BEIJING - A high-ranking US official has expressed hope that China will contribute more to the reconstruction of war-torn Afghanistan.
Robert Blake, US assistant secretary of state for South and Central Asian aff airs, made a two-day visit to China.
Washington wants Beijing to "coordinate more" with its efforts in Afghanistan and Pakistan, US Assistant Secretary of State for South and Central Asian Affairs Robert Blake said on Tuesday after completing a two-day visit.
He made the remarks about a month before the international coalition forces' planned offensive against Kandahar, considered the spiritual home of the Taliban, in southern Afghanistan.
Blake, who discussed the South Asian situation with scholars and officials at the Ministry of Foreign Affairs, said: "China has an important stake in the success of these (international) efforts. And we welcome the opportunity to discuss ways China can contribute more both through investments and through assistance of various kinds." He did not specify the areas in which Washington hopes Beijing will do more.
Both NATO and Kabul have repeatedly called upon Beijing to reopen its 90-km border - which China sealed after 2001 - so that it can serve as a route for logistics supplies.
A recent Pentagon report on Afghanistan notes that "an array of measures suggest that the situation is little better overall than it was six months ago despite enormous expenditures of effort, money and lives by the American and international forces", The New York Times reported last week.
There were a total of 133,500 international service members in Afghanistan as of March 31, 87,000 of them US troops, the report said.
More American troops are due to arrive over the next three to four months, raising the number to 98,000.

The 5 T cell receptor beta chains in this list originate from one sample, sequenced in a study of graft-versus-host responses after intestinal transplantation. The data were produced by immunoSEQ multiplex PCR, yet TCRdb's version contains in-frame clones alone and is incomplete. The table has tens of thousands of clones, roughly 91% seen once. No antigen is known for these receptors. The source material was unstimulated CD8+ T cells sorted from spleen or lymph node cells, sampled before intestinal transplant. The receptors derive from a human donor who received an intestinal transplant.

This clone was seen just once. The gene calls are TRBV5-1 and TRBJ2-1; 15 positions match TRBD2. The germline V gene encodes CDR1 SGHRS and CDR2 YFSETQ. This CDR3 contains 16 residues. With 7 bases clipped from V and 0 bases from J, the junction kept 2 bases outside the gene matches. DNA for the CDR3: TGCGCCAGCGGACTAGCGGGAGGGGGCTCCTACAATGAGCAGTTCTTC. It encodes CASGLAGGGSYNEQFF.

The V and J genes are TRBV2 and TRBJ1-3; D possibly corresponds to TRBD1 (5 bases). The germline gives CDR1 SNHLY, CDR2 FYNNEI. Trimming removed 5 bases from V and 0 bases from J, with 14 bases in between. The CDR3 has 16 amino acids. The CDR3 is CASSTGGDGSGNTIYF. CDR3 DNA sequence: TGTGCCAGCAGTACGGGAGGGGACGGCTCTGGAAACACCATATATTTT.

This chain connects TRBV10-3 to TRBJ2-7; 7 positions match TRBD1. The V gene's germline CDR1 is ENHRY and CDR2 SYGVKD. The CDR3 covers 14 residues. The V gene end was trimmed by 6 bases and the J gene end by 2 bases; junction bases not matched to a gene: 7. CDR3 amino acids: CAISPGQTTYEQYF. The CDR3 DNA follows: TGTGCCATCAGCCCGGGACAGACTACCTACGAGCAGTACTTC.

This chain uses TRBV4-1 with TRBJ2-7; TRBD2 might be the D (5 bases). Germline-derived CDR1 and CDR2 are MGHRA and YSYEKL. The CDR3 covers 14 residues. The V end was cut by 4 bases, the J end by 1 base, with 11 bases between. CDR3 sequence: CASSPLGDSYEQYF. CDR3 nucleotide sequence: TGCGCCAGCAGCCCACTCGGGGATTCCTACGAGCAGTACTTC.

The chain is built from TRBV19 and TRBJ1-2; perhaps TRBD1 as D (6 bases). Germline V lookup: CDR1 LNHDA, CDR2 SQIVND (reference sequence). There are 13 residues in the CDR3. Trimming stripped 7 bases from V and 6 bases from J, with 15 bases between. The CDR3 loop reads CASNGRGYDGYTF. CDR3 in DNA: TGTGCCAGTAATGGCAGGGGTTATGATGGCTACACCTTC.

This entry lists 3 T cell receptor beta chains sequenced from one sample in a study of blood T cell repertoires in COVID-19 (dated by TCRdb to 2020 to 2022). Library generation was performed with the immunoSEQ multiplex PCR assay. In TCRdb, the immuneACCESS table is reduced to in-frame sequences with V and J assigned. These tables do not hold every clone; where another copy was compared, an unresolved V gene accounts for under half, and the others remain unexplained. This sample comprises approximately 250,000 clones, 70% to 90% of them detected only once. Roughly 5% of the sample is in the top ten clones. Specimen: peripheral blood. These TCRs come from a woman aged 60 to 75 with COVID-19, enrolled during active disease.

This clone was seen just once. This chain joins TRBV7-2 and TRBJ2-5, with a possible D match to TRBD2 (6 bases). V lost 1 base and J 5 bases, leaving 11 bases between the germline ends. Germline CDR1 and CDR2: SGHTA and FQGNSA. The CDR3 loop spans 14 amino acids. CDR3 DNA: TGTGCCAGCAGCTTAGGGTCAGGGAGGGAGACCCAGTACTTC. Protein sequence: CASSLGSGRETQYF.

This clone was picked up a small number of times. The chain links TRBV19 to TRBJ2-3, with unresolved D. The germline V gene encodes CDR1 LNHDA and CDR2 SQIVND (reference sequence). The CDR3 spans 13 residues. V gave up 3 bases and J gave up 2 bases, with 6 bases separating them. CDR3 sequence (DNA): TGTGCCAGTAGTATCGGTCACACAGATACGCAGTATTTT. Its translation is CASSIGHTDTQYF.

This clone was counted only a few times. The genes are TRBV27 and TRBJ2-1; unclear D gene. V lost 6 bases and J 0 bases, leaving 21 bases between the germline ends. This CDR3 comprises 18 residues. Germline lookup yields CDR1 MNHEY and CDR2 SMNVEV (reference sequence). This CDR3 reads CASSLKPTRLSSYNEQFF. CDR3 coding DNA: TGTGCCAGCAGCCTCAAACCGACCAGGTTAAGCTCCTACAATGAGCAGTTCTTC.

As of March 20, there were 1,617 coalition deaths - including 951 from the US - since the 2001 invasion.
"The US hopes China to be as deeply involved as it can," said Hu Shisheng, a senior scholar of South Asia studies at the China Institutes of Contemporary International Relations.
"It's in accordance with (US President Barack) Obama's strategy, which seeks to involve regional powers in Afghanistan," he said.
Hu, who had a discussion with Blake on Monday, said the US official suggested that Beijing provide more aid in agriculture, education and training of officials.
"He (Blake) also noted that China and the US are yet to set up a regular information exchange mechanism on Afghanistan," Hu added.
China has been active in the reconstruction of Afghanistan since the US invasion in 2001 following the 9/11 terror attacks.
China Metallurgical Group Corp and China's top integrated copper producer, Jiangxi Copper Corporation, in July started a project in Logar, a province southeast of Kabul, to explore the vast Aynak copper mines. The $4 billion investment is the biggest in Afghanistan's history.
China has also helped Afghanistan train dozens of minesweepers over the past year.
In late March, Beijing signed three deals with Kabul when Afghan President Hamid Karzai paid a state visit. They cover economic cooperation, technical training and the granting of preferential tariffs for Afghan exports.
Despite these efforts, Hu said China can do more in reconstruction, and pointed to India as an example.
India is one of the leading donors to Afghanistan, giving more than $1.2 billion since 2001, according to a recent DPA report.
China has offered more than $131 million in assistance to Afghanistan since 2002, Xinhua reported in March.
"China should actively contribute to helping Afghanistan with people's livelihood, economic growth and social stability," Hu said, noting it is in China's interests to do so.